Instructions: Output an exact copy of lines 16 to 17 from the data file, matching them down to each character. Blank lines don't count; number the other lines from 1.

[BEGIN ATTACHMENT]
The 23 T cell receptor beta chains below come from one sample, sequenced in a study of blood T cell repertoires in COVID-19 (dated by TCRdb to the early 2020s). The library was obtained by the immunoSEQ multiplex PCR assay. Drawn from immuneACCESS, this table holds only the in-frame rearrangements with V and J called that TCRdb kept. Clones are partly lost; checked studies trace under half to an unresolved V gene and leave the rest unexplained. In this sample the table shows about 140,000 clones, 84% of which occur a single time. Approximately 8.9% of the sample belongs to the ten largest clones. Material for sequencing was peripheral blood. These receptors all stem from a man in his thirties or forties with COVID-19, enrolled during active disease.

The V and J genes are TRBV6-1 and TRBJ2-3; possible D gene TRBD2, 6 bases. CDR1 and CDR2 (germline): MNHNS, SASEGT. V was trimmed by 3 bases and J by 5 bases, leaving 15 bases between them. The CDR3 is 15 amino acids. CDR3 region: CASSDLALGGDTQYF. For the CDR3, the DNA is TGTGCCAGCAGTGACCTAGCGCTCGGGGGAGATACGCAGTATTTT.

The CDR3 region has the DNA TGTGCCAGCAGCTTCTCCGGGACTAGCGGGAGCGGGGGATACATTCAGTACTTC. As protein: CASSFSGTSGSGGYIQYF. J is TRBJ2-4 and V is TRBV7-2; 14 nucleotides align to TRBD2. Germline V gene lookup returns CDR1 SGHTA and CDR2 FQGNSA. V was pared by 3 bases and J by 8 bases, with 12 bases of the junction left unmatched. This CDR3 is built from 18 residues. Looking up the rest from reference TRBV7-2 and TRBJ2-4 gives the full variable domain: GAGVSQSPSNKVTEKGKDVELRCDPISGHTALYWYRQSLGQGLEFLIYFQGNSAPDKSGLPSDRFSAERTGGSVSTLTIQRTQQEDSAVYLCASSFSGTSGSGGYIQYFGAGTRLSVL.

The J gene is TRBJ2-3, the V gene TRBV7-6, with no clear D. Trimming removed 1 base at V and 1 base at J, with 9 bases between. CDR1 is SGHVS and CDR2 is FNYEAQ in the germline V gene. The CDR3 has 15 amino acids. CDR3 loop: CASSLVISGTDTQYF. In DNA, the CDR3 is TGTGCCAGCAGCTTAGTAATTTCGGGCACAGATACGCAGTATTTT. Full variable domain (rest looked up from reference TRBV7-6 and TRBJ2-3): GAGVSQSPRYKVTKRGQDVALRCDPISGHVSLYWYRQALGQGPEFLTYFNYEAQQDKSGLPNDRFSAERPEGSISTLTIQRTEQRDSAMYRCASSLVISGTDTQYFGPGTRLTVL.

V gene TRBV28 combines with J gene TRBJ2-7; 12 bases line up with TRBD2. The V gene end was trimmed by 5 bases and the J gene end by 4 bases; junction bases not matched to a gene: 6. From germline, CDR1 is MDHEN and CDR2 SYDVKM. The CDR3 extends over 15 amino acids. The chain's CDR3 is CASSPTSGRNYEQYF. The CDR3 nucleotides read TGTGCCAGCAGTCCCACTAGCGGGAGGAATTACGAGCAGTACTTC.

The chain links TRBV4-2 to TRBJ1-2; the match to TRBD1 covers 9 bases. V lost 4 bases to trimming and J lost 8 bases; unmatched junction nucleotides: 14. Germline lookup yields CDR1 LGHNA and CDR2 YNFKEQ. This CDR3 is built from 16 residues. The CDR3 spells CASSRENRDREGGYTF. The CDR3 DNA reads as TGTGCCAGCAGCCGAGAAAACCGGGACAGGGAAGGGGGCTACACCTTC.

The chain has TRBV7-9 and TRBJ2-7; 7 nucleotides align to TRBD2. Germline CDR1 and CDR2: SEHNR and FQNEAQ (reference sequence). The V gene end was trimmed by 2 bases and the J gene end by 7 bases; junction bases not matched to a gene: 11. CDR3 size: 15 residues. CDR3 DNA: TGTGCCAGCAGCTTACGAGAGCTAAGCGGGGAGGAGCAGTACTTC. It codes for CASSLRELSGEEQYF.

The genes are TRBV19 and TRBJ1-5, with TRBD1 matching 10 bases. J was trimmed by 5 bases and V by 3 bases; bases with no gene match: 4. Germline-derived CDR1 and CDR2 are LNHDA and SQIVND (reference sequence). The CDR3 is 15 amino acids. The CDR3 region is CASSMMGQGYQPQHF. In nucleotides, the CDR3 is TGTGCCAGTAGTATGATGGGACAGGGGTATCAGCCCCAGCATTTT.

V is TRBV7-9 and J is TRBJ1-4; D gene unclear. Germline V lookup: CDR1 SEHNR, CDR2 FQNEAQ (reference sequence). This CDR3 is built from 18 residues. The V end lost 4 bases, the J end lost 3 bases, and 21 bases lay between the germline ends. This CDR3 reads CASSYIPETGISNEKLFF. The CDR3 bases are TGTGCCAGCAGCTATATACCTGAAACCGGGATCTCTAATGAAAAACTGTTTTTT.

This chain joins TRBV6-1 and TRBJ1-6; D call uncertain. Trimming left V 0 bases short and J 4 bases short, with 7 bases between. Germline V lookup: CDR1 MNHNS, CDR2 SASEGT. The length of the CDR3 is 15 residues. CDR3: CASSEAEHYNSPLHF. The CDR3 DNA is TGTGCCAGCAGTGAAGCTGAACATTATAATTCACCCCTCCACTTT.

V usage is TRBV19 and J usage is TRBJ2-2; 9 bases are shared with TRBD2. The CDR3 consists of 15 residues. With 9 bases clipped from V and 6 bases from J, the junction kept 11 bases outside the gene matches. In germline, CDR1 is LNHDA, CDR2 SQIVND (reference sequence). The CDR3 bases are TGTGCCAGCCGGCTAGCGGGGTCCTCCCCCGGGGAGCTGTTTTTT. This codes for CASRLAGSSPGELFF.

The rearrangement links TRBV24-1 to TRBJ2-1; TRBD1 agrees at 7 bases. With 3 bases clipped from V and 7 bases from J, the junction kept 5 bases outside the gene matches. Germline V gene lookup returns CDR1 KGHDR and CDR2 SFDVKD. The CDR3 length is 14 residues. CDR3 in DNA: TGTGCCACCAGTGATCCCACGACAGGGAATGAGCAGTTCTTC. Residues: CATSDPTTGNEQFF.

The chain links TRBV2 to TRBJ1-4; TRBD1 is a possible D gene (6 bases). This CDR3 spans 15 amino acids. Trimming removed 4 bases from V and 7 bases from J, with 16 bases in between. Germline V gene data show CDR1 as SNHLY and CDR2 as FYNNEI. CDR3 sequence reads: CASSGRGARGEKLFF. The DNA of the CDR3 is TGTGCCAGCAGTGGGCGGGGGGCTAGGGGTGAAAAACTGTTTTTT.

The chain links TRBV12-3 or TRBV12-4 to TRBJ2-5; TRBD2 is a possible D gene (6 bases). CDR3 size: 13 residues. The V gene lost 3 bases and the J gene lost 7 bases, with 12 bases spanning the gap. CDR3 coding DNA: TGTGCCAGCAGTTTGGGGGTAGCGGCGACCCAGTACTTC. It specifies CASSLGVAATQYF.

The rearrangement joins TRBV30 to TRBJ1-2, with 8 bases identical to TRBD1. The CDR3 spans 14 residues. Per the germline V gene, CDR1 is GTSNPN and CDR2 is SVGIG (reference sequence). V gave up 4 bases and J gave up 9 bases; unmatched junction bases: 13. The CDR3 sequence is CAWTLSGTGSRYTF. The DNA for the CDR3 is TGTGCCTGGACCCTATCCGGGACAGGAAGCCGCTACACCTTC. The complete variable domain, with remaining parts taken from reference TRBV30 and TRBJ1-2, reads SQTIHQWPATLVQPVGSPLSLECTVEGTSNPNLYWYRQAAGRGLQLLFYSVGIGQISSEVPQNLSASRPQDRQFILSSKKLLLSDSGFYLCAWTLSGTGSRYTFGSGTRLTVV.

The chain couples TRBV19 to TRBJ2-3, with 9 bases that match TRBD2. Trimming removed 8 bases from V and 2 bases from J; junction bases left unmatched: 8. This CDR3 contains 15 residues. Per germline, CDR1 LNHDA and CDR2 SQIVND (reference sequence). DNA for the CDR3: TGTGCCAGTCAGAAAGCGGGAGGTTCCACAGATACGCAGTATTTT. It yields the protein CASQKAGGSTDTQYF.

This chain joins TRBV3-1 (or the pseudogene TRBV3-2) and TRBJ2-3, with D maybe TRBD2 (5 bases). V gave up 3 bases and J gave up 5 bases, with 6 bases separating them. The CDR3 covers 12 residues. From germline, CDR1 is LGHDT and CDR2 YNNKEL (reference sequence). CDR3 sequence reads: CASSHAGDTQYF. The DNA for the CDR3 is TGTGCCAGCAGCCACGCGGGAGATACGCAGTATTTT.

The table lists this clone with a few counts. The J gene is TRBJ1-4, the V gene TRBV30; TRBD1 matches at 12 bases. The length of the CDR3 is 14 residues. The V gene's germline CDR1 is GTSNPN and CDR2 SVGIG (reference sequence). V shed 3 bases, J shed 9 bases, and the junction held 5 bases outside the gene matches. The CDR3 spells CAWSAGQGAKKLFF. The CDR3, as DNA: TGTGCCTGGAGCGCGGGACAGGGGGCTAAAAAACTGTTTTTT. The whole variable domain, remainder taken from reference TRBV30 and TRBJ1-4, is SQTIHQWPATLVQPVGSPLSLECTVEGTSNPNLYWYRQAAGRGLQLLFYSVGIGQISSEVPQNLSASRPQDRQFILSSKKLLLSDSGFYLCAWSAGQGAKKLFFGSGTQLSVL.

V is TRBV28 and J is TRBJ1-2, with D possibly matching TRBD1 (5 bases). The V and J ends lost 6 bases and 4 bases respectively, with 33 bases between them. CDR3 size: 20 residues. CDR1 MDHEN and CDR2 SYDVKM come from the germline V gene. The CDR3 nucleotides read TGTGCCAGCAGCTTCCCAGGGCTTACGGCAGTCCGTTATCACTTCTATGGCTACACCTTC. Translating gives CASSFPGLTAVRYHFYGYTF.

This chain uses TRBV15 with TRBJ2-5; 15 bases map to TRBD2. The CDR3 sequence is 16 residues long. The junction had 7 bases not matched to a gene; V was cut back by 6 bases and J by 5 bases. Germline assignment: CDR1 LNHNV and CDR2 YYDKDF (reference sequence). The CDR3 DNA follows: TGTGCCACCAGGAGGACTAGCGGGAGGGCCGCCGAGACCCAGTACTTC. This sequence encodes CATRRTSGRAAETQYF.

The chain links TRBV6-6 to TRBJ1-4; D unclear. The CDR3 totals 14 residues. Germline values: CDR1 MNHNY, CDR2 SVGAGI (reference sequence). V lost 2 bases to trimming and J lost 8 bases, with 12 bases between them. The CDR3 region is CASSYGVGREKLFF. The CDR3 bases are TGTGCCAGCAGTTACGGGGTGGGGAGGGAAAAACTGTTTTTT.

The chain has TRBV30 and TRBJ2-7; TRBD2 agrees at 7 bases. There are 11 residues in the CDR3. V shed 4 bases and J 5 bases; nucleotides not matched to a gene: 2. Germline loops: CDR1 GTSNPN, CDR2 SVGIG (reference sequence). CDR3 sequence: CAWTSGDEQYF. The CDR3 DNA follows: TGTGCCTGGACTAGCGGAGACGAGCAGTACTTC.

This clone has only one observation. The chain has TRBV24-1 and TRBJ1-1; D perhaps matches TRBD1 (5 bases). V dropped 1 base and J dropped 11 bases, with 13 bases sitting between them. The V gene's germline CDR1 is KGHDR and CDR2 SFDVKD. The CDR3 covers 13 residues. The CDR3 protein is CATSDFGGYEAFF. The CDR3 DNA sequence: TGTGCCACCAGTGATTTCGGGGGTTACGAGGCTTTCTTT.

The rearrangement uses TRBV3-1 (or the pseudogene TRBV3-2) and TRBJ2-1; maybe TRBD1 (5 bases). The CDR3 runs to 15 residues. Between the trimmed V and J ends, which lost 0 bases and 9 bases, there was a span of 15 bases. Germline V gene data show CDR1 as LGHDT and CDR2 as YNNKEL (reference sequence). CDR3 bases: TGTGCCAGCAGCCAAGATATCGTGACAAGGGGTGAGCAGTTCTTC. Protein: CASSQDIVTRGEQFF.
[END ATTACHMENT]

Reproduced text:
The chain couples TRBV19 to TRBJ2-3, with 9 bases that match TRBD2. Trimming removed 8 bases from V and 2 bases from J; junction bases left unmatched: 8. This CDR3 contains 15 residues. Per germline, CDR1 LNHDA and CDR2 SQIVND (reference sequence). DNA for the CDR3: TGTGCCAGTCAGAAAGCGGGAGGTTCCACAGATACGCAGTATTTT. It yields the protein CASQKAGGSTDTQYF.

This chain joins TRBV3-1 (or the pseudogene TRBV3-2) and TRBJ2-3, with D maybe TRBD2 (5 bases). V gave up 3 bases and J gave up 5 bases, with 6 bases separating them. The CDR3 covers 12 residues. From germline, CDR1 is LGHDT and CDR2 YNNKEL (reference sequence). CDR3 sequence reads: CASSHAGDTQYF. The DNA for the CDR3 is TGTGCCAGCAGCCACGCGGGAGATACGCAGTATTTT.